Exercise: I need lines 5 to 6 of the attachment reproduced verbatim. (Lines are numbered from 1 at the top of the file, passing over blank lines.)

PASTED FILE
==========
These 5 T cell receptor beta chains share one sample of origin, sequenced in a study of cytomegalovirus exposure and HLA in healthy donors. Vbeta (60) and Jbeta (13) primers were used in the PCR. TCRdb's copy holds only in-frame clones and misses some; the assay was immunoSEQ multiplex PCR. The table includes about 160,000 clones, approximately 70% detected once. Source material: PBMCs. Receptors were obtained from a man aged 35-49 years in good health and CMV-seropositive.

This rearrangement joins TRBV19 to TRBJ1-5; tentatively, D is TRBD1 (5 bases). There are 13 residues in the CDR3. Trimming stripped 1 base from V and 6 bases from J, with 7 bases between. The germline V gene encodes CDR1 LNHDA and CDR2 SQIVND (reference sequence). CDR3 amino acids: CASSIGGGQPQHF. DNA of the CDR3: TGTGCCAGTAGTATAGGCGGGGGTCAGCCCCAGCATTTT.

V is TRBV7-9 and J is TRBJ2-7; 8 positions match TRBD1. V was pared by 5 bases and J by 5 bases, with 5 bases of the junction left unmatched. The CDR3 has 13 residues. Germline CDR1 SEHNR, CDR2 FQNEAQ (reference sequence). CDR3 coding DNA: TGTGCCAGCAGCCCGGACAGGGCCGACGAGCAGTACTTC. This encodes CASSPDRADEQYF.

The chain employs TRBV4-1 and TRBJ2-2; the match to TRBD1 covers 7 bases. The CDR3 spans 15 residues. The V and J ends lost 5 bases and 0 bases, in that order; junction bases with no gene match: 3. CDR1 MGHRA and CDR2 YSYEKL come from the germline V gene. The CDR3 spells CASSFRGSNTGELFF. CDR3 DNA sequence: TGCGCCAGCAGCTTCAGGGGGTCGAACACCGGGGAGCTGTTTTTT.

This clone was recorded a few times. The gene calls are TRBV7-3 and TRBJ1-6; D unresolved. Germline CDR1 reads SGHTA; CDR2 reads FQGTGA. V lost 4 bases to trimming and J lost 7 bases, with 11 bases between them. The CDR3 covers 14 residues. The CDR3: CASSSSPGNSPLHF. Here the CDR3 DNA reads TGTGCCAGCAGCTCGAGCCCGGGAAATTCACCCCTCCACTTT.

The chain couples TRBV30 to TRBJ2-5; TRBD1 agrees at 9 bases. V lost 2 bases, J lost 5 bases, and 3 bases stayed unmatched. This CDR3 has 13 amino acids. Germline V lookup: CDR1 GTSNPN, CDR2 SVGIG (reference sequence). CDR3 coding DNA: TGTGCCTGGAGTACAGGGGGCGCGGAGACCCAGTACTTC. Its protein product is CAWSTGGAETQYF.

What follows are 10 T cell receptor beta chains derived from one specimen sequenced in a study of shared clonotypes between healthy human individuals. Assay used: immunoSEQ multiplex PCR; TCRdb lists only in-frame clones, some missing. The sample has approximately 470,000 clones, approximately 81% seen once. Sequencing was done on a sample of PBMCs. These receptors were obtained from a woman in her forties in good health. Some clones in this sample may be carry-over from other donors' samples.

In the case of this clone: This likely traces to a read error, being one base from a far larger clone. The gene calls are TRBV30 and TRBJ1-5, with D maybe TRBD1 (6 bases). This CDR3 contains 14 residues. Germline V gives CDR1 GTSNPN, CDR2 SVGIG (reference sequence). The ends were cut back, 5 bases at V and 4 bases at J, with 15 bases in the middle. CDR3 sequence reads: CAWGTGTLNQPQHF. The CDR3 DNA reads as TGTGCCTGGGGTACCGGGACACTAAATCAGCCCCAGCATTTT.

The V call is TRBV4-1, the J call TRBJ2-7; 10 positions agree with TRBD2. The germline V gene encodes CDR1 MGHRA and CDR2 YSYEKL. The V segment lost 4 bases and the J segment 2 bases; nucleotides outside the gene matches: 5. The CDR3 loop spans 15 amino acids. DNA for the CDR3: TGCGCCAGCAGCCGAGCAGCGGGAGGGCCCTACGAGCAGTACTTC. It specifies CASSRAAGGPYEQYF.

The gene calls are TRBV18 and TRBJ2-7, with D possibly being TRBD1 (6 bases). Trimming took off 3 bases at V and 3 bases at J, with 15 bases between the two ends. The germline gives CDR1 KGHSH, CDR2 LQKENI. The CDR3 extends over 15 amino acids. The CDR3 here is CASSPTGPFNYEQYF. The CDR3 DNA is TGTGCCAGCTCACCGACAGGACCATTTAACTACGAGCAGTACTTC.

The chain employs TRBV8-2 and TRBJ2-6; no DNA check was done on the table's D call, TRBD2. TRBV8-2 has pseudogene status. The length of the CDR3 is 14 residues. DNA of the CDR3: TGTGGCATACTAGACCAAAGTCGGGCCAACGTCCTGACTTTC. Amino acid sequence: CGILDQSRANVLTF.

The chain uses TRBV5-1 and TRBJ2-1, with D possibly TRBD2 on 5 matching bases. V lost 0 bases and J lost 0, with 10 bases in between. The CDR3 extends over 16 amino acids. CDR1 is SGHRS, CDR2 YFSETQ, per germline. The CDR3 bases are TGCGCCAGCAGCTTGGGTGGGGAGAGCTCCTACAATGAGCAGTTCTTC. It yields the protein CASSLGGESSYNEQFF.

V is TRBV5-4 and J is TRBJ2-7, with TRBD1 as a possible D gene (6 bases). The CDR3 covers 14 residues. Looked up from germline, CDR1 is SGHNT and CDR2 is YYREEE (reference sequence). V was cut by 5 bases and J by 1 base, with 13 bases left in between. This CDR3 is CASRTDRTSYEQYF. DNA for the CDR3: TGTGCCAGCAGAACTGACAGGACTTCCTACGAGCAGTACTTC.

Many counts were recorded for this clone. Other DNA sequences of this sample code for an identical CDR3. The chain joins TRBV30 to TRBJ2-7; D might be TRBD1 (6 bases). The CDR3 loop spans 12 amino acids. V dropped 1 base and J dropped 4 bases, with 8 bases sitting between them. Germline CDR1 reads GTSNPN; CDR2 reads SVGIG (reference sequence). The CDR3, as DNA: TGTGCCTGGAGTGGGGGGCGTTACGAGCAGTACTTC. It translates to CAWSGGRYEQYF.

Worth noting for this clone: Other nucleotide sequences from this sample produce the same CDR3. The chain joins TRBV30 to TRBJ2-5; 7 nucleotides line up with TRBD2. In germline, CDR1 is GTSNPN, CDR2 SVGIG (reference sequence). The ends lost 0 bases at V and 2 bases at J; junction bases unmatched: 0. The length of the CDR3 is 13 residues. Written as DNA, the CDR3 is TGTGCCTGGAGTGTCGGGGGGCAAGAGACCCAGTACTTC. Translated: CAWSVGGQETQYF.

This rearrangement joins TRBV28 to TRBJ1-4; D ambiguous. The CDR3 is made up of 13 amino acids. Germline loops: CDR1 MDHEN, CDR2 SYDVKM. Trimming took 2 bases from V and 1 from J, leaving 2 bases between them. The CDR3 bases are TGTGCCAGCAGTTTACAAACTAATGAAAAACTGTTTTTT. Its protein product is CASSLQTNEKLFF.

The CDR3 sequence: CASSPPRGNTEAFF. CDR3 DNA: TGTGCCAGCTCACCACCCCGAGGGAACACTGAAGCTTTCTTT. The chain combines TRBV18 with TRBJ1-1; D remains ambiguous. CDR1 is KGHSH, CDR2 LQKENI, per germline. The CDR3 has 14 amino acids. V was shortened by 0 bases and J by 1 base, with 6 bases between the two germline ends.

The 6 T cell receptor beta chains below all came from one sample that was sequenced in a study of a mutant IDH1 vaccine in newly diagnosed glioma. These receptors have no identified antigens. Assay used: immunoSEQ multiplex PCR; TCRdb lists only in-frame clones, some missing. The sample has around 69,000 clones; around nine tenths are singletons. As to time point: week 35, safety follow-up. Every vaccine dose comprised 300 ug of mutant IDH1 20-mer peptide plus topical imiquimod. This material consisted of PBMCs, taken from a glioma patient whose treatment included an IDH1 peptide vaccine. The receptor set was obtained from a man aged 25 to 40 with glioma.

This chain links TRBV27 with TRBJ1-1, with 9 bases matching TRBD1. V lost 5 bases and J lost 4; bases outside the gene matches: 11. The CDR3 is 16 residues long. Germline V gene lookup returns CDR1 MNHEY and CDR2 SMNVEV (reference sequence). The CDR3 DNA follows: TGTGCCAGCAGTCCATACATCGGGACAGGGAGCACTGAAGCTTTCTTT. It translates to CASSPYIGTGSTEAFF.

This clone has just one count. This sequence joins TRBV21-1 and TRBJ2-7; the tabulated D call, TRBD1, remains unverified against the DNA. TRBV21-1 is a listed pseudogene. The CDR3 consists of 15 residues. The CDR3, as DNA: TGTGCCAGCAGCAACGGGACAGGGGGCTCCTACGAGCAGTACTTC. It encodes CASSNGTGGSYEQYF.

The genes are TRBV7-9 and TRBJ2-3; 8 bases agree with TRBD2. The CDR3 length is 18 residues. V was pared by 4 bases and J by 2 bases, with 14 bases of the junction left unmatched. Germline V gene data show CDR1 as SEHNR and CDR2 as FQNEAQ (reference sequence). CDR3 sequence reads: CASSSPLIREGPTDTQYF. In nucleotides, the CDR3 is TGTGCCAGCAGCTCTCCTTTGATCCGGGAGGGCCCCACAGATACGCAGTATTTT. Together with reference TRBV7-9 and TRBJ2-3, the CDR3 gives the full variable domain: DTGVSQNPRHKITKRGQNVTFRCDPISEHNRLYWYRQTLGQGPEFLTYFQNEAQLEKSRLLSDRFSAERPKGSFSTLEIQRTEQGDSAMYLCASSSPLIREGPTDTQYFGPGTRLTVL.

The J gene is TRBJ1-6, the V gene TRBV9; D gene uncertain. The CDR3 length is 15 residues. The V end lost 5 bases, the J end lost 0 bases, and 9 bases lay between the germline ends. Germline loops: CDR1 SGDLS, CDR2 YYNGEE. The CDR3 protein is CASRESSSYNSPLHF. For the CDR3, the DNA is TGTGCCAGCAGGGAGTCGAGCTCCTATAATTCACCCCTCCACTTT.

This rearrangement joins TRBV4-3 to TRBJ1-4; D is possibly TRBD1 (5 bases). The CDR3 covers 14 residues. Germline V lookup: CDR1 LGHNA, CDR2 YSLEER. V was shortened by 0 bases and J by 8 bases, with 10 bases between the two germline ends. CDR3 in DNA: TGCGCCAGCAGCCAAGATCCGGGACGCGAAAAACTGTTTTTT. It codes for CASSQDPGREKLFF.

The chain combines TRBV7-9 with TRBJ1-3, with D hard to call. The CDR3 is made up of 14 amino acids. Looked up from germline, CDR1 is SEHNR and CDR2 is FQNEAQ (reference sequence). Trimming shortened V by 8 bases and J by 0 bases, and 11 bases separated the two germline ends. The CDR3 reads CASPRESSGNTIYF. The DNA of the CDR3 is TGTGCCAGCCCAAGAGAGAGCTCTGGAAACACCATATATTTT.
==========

This clone was recorded a few times. The gene calls are TRBV7-3 and TRBJ1-6; D unresolved. Germline CDR1 reads SGHTA; CDR2 reads FQGTGA. V lost 4 bases to trimming and J lost 7 bases, with 11 bases between them. The CDR3 covers 14 residues. The CDR3: CASSSSPGNSPLHF. Here the CDR3 DNA reads TGTGCCAGCAGCTCGAGCCCGGGAAATTCACCCCTCCACTTT.

The chain couples TRBV30 to TRBJ2-5; TRBD1 agrees at 9 bases. V lost 2 bases, J lost 5 bases, and 3 bases stayed unmatched. This CDR3 has 13 amino acids. Germline V lookup: CDR1 GTSNPN, CDR2 SVGIG (reference sequence). CDR3 coding DNA: TGTGCCTGGAGTACAGGGGGCGCGGAGACCCAGTACTTC. Its protein product is CAWSTGGAETQYF.